So, we set out to have a teardrop trailer. Build it or buy it? The two biggest strikes against buying a teardrop were price and unavailability of exactly what we were looking for. We agreed if we were going to spend upwards of $10,000 on a trailer, it better be what we want. So by this point we had seen more pictures of teardrops than we could count. We had a good idea of what has been done and we were starting to put our own twist on the typical designs.
To facilitate describing the finer points of the trailer design, I put pencil to paper. We measured the pieces of the puzzle that we already had. We pulled dimensions from the internet for things we wanted to add to our arsenal. I shuffled them around on paper until they all fit together nice and nice. Then we took two steps back and decided to shuffle everything up. We felt like the trailer was maybe a bit too tall, so we pulled everything down a bit.
So, we have come up with something somewhat unique, but it’s just what we want. We’ll have a queen size mattress, a grille, a fridge, a shower, and yes, even the kitchen sink! Support equipment includes a 20-gallon water tank and 30lb propane tank. We had to have good ground clearance, and we wanted it to be as short as possible (in length and height) to facilitate navigating tight trails. It must be beefy to handle the trails. It is an off-road trailer, after all.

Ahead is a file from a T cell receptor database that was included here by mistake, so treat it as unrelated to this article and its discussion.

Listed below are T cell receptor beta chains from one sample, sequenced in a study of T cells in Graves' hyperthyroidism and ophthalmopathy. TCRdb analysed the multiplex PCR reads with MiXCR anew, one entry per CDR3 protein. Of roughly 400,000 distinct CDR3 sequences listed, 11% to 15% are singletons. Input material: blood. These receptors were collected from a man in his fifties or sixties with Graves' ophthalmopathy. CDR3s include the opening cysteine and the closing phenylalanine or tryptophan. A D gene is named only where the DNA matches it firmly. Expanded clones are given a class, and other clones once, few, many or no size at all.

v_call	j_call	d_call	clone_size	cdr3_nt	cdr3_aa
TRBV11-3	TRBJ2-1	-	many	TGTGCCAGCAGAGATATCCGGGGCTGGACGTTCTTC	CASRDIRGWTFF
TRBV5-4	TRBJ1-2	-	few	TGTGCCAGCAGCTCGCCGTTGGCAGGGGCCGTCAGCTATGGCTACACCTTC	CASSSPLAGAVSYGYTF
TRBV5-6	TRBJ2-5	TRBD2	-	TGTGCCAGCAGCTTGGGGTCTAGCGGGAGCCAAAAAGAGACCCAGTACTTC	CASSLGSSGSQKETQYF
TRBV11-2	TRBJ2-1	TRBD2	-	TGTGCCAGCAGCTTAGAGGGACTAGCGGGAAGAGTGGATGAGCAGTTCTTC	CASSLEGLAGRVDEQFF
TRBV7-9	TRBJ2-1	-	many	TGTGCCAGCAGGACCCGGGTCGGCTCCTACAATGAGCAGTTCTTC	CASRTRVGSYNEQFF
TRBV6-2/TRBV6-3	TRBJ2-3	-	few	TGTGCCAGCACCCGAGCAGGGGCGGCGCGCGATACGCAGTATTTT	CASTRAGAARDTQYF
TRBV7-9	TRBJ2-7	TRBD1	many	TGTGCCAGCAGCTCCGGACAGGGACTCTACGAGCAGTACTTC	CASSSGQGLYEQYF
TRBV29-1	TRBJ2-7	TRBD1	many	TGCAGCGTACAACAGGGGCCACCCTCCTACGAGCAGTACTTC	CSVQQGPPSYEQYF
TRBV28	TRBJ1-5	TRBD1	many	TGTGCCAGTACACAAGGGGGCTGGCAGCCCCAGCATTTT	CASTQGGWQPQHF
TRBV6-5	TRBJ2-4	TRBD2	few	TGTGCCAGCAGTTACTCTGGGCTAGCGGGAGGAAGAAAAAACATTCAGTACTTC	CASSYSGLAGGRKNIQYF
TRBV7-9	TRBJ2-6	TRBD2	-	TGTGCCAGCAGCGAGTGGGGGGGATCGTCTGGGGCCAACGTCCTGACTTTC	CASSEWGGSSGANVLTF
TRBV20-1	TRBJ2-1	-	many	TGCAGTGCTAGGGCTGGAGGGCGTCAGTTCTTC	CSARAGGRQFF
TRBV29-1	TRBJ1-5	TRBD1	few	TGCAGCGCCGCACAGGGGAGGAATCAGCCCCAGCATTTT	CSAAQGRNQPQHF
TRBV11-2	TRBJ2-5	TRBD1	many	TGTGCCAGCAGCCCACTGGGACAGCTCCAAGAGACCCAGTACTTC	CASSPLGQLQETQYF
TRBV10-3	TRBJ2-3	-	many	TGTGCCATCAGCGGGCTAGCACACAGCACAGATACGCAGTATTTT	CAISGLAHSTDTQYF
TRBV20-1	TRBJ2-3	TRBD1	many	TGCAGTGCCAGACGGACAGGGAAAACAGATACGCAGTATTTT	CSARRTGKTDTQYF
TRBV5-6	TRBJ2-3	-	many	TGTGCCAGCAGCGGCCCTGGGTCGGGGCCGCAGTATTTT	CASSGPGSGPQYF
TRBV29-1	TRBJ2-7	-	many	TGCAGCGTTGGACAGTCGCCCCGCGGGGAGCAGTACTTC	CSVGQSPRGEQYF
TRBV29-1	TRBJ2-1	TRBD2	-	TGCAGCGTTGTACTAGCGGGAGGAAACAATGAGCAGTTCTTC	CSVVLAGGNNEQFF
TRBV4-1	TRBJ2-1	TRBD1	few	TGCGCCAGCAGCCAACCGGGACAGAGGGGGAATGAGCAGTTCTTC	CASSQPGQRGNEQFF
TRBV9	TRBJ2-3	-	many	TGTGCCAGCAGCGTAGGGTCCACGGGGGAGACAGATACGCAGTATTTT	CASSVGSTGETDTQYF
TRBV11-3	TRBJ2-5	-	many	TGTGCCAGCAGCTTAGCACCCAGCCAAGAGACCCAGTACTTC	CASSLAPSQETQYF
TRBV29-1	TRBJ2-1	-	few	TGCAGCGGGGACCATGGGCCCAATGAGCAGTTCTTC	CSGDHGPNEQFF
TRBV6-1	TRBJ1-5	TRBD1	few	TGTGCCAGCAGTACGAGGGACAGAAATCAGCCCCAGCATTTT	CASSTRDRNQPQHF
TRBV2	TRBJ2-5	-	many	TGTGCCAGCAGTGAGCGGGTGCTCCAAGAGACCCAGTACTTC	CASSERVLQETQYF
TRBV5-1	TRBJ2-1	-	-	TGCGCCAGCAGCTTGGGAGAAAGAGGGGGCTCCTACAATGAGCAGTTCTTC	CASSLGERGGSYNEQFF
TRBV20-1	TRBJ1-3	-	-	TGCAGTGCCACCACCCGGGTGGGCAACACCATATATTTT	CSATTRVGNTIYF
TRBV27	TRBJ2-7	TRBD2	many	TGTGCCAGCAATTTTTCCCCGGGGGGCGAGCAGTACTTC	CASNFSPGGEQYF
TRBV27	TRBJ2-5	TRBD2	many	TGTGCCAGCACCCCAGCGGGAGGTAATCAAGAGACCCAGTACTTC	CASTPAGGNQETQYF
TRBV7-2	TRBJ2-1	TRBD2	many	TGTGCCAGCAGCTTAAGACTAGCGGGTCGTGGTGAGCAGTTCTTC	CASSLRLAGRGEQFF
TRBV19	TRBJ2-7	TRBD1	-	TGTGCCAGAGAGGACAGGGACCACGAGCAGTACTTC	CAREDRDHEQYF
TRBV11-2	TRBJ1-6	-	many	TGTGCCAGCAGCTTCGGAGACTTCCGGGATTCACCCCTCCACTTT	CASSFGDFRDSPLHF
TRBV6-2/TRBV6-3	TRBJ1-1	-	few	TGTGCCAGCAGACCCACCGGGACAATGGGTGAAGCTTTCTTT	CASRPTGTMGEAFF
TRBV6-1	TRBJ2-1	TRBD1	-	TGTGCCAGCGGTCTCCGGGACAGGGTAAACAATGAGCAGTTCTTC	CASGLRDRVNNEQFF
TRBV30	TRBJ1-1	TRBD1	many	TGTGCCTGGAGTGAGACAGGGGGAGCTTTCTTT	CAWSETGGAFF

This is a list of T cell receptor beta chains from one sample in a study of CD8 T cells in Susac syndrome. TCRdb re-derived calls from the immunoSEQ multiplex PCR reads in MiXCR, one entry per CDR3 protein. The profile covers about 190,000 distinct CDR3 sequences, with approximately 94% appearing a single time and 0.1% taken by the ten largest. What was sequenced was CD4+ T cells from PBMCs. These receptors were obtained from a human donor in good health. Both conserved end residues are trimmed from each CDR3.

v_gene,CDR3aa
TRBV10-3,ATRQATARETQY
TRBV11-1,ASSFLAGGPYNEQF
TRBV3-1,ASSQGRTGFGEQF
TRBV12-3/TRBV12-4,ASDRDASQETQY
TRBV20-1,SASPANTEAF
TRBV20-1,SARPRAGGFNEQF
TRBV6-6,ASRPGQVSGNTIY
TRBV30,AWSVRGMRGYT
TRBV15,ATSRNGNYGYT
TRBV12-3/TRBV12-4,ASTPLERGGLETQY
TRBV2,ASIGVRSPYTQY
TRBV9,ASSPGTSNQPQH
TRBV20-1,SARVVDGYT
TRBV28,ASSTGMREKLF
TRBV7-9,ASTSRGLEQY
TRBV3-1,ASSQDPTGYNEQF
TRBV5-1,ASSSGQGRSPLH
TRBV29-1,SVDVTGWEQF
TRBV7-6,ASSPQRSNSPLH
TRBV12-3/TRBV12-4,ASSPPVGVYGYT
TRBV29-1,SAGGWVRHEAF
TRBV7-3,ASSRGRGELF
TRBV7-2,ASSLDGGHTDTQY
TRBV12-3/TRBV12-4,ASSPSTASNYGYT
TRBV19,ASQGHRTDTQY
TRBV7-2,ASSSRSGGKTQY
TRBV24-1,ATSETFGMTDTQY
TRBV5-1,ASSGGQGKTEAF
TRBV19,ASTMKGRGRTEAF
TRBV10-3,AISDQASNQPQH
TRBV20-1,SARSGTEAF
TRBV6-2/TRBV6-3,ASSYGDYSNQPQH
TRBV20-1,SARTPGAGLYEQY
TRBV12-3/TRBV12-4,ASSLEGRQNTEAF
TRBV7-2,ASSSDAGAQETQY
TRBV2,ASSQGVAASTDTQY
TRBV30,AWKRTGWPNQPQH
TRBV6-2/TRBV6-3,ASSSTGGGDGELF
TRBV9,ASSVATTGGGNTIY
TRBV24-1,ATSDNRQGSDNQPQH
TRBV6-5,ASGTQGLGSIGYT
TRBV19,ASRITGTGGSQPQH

So as we were working out the design, we started to acquire some parts we knew we’d need. We found a 12VDC/120VAC fridge/freezer on Craigslist for a song so of course we scooped that. We stumbled for a little bit trying to figure out where to get fabrication materials. It seemed like it was going to be fairly expensive. I was hesitant to buy materials until we had the design more developed. We came across another steal on Craigslist so we bought a bit more than we thought we’d need, which ended up being just enough. We got several lengths of square tubing reclaimed from the famous, historic, former Rockingham Park in Salem, NH. This would become our basic ladder frame for the trailer.
"It's a dangerous business, Frodo, going out your door. You step onto the road, and if you don't keep your feet, there's no knowing where you might be swept off to."
- Bilbo Baggins
We're just an adventure-loving couple with a puppy looking to share our stories with the world.